Alibaba’s Chief Strategy Officer Ming Zeng, for example, only needs to take a quick look at the tech giant’s growth rate to be reassured he is doing something right, but even he asked BCG to help him codify its approach to strategy—later accessible in a co-authored article explaining how the company uses algorithmic thinking to constantly reinvent itself.

The final step in the knowledge creation process is “thinking through writing”. As you write, you need to carefully consider how to express an idea. Which arguments work? Which ones are a bit flimsy? It’s also a more social process than you imagine. BCG often co-authors, with multiple revisions taking place before ideas are first floated in a regular post to CEOs.

Next: publish it in BCG’s newsletter or more promising pieces are pitched to  Harvard Business Review (HBR). This might be a HBR blog in the first place and, after further work, a fully-fledged and much longer magazine article.

In same (more exceptional) cases a book follows. The latest  The Imagination Machine, about the creative side of strategy, will be published next year. Social media is a natural companion of all these outlets.

Lesson #3: put the right innovators in charge

For an idea to gain traction the innovators are as important as the idea itself.  Reeves has two qualities that make him ideal as the Institute’s boss.

First, he self-identifies as an aspiring polymath. He searches for ideas everywhere, literally everywhere, reaching out to diplomats, philosophers, biologists and mathematicians. Often Reeves forms  lasting collaborations.

In the hard-hitting world of consulting, it is not easy to find someone who is genuinely interested in ideas, which initially do not promise any returns. Both the fellows and even more so the ambassadors – the more junior staff on one-year secondments to the Institute – are selected for having strong growth mindsets.

Those aspiring to join have to submit a one-page motivation letter and they are given a question outside their expertise with only a day to produce an essay. What BCG looks for is individuals with a clear spike, curiosity, conceptual thinking skills, the ability to explain ideas and the resilience and autonomy to develop ideas which may not pan out easily.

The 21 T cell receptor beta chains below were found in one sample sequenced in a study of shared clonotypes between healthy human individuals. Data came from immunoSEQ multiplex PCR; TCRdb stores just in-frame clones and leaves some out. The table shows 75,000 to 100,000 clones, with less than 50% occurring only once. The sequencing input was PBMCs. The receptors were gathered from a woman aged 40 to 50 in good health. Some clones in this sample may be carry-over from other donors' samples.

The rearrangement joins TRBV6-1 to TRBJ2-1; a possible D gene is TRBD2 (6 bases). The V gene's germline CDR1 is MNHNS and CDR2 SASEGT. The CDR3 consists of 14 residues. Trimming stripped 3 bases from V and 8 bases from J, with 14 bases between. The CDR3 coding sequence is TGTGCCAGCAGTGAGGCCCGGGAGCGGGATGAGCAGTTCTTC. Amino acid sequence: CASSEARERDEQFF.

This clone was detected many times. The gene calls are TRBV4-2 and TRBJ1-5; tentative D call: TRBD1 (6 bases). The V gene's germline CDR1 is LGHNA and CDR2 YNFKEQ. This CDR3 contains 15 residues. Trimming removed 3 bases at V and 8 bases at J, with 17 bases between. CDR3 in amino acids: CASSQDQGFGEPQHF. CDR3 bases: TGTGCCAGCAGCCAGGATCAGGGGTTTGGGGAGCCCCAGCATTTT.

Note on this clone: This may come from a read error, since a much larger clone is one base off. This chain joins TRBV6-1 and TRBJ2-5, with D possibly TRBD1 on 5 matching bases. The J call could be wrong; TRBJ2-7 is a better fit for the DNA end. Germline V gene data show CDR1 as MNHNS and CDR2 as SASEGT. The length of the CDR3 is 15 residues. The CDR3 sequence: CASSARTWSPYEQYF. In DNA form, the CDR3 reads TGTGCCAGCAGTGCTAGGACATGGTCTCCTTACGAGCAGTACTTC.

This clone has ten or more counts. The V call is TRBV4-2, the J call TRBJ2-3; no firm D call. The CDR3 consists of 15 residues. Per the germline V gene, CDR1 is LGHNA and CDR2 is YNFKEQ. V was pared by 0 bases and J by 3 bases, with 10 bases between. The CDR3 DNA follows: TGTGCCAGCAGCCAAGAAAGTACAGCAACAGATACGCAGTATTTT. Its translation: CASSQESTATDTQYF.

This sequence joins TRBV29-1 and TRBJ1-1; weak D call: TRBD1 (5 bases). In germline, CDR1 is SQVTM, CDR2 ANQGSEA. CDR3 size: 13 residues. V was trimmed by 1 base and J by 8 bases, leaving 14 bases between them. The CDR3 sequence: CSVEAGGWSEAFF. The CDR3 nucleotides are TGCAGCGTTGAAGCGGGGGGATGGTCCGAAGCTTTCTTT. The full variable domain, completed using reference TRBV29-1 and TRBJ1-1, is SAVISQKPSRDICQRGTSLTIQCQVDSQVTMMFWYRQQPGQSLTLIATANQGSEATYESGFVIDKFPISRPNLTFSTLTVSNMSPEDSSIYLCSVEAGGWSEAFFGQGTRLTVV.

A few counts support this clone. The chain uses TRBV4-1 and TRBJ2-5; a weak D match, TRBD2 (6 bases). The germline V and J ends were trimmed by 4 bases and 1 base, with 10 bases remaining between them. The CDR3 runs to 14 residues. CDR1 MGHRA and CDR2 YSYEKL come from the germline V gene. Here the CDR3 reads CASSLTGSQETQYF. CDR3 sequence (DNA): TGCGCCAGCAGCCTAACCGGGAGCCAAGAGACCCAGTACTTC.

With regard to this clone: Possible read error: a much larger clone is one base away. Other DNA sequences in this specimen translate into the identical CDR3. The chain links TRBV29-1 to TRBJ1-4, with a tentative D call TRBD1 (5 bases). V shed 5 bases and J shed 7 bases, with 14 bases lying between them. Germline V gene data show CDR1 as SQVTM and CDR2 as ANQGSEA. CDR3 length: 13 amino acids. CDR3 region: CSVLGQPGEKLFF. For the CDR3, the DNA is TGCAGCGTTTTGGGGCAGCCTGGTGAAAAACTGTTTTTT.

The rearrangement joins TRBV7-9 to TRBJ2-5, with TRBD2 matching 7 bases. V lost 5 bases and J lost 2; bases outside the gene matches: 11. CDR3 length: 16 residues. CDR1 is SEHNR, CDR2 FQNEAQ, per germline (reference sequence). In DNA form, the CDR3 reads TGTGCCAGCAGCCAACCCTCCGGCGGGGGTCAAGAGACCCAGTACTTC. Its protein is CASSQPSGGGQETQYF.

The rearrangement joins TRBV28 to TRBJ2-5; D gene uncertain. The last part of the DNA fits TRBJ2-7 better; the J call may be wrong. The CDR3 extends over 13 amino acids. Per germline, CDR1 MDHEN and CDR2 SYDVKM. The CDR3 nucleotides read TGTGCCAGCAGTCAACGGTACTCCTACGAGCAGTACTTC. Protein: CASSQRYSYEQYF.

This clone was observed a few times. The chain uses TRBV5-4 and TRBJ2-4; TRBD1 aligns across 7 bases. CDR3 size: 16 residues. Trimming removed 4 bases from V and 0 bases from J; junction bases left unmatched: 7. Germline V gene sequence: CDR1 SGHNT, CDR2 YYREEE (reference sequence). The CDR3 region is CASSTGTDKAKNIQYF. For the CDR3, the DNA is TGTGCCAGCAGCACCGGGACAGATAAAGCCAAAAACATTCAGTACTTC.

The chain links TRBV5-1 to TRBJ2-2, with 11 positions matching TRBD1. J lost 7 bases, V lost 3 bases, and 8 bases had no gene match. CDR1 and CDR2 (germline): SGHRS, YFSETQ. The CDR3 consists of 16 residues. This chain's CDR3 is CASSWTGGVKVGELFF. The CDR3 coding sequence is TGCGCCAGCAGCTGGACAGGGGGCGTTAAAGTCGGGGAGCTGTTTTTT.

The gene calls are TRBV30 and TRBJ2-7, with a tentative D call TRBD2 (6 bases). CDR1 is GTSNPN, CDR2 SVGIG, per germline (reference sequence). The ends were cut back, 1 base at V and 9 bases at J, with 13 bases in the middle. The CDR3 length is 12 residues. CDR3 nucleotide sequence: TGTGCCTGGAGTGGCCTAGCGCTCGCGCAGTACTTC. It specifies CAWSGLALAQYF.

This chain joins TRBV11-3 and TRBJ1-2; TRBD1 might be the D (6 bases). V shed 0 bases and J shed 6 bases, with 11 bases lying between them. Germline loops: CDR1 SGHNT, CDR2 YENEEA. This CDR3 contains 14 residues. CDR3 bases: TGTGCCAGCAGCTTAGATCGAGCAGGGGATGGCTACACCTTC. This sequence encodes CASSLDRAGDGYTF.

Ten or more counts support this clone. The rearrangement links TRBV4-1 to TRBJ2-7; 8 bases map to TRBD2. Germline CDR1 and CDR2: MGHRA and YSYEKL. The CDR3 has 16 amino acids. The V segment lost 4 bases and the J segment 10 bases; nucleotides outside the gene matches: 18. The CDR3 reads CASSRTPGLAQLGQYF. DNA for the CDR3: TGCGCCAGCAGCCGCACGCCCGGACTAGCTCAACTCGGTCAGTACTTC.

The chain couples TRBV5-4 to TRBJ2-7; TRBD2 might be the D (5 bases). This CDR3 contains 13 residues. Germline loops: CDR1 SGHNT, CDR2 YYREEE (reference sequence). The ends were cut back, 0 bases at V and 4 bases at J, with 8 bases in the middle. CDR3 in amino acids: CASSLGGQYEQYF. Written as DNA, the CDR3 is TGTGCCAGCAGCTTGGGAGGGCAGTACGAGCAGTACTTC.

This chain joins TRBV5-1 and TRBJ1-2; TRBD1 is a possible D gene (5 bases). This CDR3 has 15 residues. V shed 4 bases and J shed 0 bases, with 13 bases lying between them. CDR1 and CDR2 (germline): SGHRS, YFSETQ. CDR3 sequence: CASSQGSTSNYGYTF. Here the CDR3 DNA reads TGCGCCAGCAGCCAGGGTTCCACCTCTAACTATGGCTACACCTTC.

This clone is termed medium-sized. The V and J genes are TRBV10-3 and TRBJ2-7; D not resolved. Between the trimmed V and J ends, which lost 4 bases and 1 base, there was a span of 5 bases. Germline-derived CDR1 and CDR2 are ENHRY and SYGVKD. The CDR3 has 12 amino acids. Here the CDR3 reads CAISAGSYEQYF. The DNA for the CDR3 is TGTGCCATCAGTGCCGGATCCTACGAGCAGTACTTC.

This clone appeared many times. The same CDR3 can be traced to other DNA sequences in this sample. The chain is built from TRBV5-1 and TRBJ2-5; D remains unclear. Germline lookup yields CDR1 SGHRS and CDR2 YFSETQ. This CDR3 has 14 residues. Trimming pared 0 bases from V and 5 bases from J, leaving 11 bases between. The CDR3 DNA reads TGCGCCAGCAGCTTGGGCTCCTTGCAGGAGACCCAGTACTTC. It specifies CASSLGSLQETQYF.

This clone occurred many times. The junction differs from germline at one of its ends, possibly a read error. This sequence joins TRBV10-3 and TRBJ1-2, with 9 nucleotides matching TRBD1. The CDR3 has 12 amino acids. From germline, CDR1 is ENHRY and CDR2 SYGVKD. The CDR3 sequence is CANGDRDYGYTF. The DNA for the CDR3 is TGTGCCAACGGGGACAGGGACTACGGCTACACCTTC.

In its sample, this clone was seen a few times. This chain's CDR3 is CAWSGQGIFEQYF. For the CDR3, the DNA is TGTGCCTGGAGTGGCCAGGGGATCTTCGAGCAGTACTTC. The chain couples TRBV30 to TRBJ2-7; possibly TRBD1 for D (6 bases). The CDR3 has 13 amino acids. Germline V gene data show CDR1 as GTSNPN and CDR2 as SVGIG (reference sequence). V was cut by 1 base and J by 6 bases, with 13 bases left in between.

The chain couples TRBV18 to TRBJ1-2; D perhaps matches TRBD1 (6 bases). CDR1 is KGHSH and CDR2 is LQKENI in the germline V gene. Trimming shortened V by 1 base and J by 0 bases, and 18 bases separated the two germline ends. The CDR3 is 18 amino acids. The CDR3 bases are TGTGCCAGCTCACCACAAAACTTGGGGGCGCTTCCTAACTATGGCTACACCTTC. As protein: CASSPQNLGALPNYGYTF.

Secondly, Reeves has translational ability. He can be both conceptual and concrete. As he readily admits, the packaging of an idea matters. He is engaging, funny and always thought provoking.

Watch one of his many talks and you will immediately realize how he communicates complex ideas in an accessible manner. Other thought leaders are good at that too, but what sets him apart from many of those I met over the years, is he does not preach.

While he clearly has a message, he does not come across as if he is in a permanent selling mode. Instead he listens and so has a genuine conversation.

Using this approach in your own organization

In a previous article I pointed out that learning from the best can be problematic. They can often do things others can’t. There is no doubt that BCG has larger budgets than most consulting firms but their approach can be calibrated.

If you are a one-woman shop you can still set aside a few hours a week reading, try to reach out to people you usually don’t talk to, and convince a long-standing client to collaborate on a project not paying off immediately.

The core message: try to occasionally divert from you usual routines and you will increase your chance to come up with new ideas. Maybe even a breakthrough idea.


Created by

Christian Stadler